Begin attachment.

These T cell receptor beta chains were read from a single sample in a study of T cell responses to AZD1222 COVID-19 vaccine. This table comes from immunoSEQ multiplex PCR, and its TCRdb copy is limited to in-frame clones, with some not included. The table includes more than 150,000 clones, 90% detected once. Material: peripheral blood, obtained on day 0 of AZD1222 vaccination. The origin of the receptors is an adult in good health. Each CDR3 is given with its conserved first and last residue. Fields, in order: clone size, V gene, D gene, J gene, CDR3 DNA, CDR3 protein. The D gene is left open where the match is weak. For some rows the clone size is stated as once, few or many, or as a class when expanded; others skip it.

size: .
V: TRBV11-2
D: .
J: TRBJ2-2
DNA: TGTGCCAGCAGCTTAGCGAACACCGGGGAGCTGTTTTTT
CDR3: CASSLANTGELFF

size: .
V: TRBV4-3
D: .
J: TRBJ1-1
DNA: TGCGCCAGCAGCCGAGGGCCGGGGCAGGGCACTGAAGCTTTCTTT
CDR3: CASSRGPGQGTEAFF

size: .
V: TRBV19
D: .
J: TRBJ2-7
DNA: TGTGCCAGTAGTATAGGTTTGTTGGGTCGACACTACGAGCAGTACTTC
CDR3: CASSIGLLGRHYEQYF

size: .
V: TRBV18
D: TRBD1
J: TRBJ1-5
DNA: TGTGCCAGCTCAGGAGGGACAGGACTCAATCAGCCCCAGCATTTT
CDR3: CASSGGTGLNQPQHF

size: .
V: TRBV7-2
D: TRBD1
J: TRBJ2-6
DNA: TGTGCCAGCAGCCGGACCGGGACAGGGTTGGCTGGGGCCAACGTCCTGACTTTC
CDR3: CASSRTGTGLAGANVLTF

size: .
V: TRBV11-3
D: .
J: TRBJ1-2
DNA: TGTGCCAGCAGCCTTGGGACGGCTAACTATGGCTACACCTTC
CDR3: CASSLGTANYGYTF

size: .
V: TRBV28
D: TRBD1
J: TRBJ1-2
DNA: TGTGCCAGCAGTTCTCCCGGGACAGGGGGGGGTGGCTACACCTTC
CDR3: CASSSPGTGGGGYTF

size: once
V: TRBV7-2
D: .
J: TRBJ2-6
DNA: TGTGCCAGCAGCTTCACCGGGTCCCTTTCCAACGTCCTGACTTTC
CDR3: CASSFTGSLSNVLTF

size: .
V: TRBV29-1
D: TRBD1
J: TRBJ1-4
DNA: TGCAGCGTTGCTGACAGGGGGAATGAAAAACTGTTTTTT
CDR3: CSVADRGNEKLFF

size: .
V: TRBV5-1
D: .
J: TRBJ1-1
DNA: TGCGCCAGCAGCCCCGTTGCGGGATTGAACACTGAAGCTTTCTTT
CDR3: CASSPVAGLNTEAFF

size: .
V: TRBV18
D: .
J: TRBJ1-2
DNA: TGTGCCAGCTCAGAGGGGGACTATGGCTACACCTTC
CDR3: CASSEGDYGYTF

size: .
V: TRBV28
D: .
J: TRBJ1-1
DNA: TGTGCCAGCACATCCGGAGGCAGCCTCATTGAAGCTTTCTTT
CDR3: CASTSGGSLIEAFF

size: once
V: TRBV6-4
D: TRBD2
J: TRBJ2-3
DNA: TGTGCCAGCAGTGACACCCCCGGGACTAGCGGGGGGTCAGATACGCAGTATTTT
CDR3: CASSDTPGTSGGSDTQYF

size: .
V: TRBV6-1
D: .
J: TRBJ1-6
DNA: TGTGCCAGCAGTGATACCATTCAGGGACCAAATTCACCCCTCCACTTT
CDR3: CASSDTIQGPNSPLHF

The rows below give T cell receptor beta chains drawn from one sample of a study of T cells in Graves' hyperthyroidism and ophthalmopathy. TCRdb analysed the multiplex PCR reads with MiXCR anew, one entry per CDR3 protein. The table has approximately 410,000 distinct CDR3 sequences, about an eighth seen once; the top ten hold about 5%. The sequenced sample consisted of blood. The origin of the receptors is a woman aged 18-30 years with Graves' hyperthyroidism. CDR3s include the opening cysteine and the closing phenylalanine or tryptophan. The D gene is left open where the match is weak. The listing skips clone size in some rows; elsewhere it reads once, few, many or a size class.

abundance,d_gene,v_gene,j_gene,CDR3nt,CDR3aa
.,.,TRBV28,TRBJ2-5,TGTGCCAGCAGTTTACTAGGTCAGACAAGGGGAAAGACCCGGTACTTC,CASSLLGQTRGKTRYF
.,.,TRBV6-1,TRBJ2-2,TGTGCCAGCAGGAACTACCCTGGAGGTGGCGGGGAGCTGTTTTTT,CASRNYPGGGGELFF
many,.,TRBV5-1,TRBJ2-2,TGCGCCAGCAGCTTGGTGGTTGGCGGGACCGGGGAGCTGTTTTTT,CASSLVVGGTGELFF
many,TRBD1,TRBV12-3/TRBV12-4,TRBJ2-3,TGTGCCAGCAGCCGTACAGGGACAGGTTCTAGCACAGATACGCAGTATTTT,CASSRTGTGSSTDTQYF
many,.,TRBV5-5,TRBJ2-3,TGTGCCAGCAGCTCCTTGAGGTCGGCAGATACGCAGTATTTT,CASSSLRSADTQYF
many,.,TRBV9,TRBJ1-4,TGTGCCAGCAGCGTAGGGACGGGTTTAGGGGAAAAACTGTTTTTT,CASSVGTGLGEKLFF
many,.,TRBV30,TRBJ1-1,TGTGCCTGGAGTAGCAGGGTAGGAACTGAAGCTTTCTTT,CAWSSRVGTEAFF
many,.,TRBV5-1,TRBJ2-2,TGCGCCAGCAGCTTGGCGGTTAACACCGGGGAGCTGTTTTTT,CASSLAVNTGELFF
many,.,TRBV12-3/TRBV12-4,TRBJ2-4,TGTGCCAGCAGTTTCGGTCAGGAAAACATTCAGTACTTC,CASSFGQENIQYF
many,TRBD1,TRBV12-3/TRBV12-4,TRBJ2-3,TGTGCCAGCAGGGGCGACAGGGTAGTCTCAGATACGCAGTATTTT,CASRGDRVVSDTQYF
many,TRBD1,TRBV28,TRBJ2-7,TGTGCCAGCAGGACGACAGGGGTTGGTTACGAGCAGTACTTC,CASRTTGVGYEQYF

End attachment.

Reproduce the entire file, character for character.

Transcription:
These T cell receptor beta chains were read from a single sample in a study of T cell responses to AZD1222 COVID-19 vaccine. This table comes from immunoSEQ multiplex PCR, and its TCRdb copy is limited to in-frame clones, with some not included. The table includes more than 150,000 clones, 90% detected once. Material: peripheral blood, obtained on day 0 of AZD1222 vaccination. The origin of the receptors is an adult in good health. Each CDR3 is given with its conserved first and last residue. Fields, in order: clone size, V gene, D gene, J gene, CDR3 DNA, CDR3 protein. The D gene is left open where the match is weak. For some rows the clone size is stated as once, few or many, or as a class when expanded; others skip it.

size: .
V: TRBV11-2
D: .
J: TRBJ2-2
DNA: TGTGCCAGCAGCTTAGCGAACACCGGGGAGCTGTTTTTT
CDR3: CASSLANTGELFF

size: .
V: TRBV4-3
D: .
J: TRBJ1-1
DNA: TGCGCCAGCAGCCGAGGGCCGGGGCAGGGCACTGAAGCTTTCTTT
CDR3: CASSRGPGQGTEAFF

size: .
V: TRBV19
D: .
J: TRBJ2-7
DNA: TGTGCCAGTAGTATAGGTTTGTTGGGTCGACACTACGAGCAGTACTTC
CDR3: CASSIGLLGRHYEQYF

size: .
V: TRBV18
D: TRBD1
J: TRBJ1-5
DNA: TGTGCCAGCTCAGGAGGGACAGGACTCAATCAGCCCCAGCATTTT
CDR3: CASSGGTGLNQPQHF

size: .
V: TRBV7-2
D: TRBD1
J: TRBJ2-6
DNA: TGTGCCAGCAGCCGGACCGGGACAGGGTTGGCTGGGGCCAACGTCCTGACTTTC
CDR3: CASSRTGTGLAGANVLTF

size: .
V: TRBV11-3
D: .
J: TRBJ1-2
DNA: TGTGCCAGCAGCCTTGGGACGGCTAACTATGGCTACACCTTC
CDR3: CASSLGTANYGYTF

size: .
V: TRBV28
D: TRBD1
J: TRBJ1-2
DNA: TGTGCCAGCAGTTCTCCCGGGACAGGGGGGGGTGGCTACACCTTC
CDR3: CASSSPGTGGGGYTF

size: once
V: TRBV7-2
D: .
J: TRBJ2-6
DNA: TGTGCCAGCAGCTTCACCGGGTCCCTTTCCAACGTCCTGACTTTC
CDR3: CASSFTGSLSNVLTF

size: .
V: TRBV29-1
D: TRBD1
J: TRBJ1-4
DNA: TGCAGCGTTGCTGACAGGGGGAATGAAAAACTGTTTTTT
CDR3: CSVADRGNEKLFF

size: .
V: TRBV5-1
D: .
J: TRBJ1-1
DNA: TGCGCCAGCAGCCCCGTTGCGGGATTGAACACTGAAGCTTTCTTT
CDR3: CASSPVAGLNTEAFF

size: .
V: TRBV18
D: .
J: TRBJ1-2
DNA: TGTGCCAGCTCAGAGGGGGACTATGGCTACACCTTC
CDR3: CASSEGDYGYTF

size: .
V: TRBV28
D: .
J: TRBJ1-1
DNA: TGTGCCAGCACATCCGGAGGCAGCCTCATTGAAGCTTTCTTT
CDR3: CASTSGGSLIEAFF

size: once
V: TRBV6-4
D: TRBD2
J: TRBJ2-3
DNA: TGTGCCAGCAGTGACACCCCCGGGACTAGCGGGGGGTCAGATACGCAGTATTTT
CDR3: CASSDTPGTSGGSDTQYF

size: .
V: TRBV6-1
D: .
J: TRBJ1-6
DNA: TGTGCCAGCAGTGATACCATTCAGGGACCAAATTCACCCCTCCACTTT
CDR3: CASSDTIQGPNSPLHF

The rows below give T cell receptor beta chains drawn from one sample of a study of T cells in Graves' hyperthyroidism and ophthalmopathy. TCRdb analysed the multiplex PCR reads with MiXCR anew, one entry per CDR3 protein. The table has approximately 410,000 distinct CDR3 sequences, about an eighth seen once; the top ten hold about 5%. The sequenced sample consisted of blood. The origin of the receptors is a woman aged 18-30 years with Graves' hyperthyroidism. CDR3s include the opening cysteine and the closing phenylalanine or tryptophan. The D gene is left open where the match is weak. The listing skips clone size in some rows; elsewhere it reads once, few, many or a size class.

abundance,d_gene,v_gene,j_gene,CDR3nt,CDR3aa
.,.,TRBV28,TRBJ2-5,TGTGCCAGCAGTTTACTAGGTCAGACAAGGGGAAAGACCCGGTACTTC,CASSLLGQTRGKTRYF
.,.,TRBV6-1,TRBJ2-2,TGTGCCAGCAGGAACTACCCTGGAGGTGGCGGGGAGCTGTTTTTT,CASRNYPGGGGELFF
many,.,TRBV5-1,TRBJ2-2,TGCGCCAGCAGCTTGGTGGTTGGCGGGACCGGGGAGCTGTTTTTT,CASSLVVGGTGELFF
many,TRBD1,TRBV12-3/TRBV12-4,TRBJ2-3,TGTGCCAGCAGCCGTACAGGGACAGGTTCTAGCACAGATACGCAGTATTTT,CASSRTGTGSSTDTQYF
many,.,TRBV5-5,TRBJ2-3,TGTGCCAGCAGCTCCTTGAGGTCGGCAGATACGCAGTATTTT,CASSSLRSADTQYF
many,.,TRBV9,TRBJ1-4,TGTGCCAGCAGCGTAGGGACGGGTTTAGGGGAAAAACTGTTTTTT,CASSVGTGLGEKLFF
many,.,TRBV30,TRBJ1-1,TGTGCCTGGAGTAGCAGGGTAGGAACTGAAGCTTTCTTT,CAWSSRVGTEAFF
many,.,TRBV5-1,TRBJ2-2,TGCGCCAGCAGCTTGGCGGTTAACACCGGGGAGCTGTTTTTT,CASSLAVNTGELFF
many,.,TRBV12-3/TRBV12-4,TRBJ2-4,TGTGCCAGCAGTTTCGGTCAGGAAAACATTCAGTACTTC,CASSFGQENIQYF
many,TRBD1,TRBV12-3/TRBV12-4,TRBJ2-3,TGTGCCAGCAGGGGCGACAGGGTAGTCTCAGATACGCAGTATTTT,CASRGDRVVSDTQYF
many,TRBD1,TRBV28,TRBJ2-7,TGTGCCAGCAGGACGACAGGGGTTGGTTACGAGCAGTACTTC,CASRTTGVGYEQYF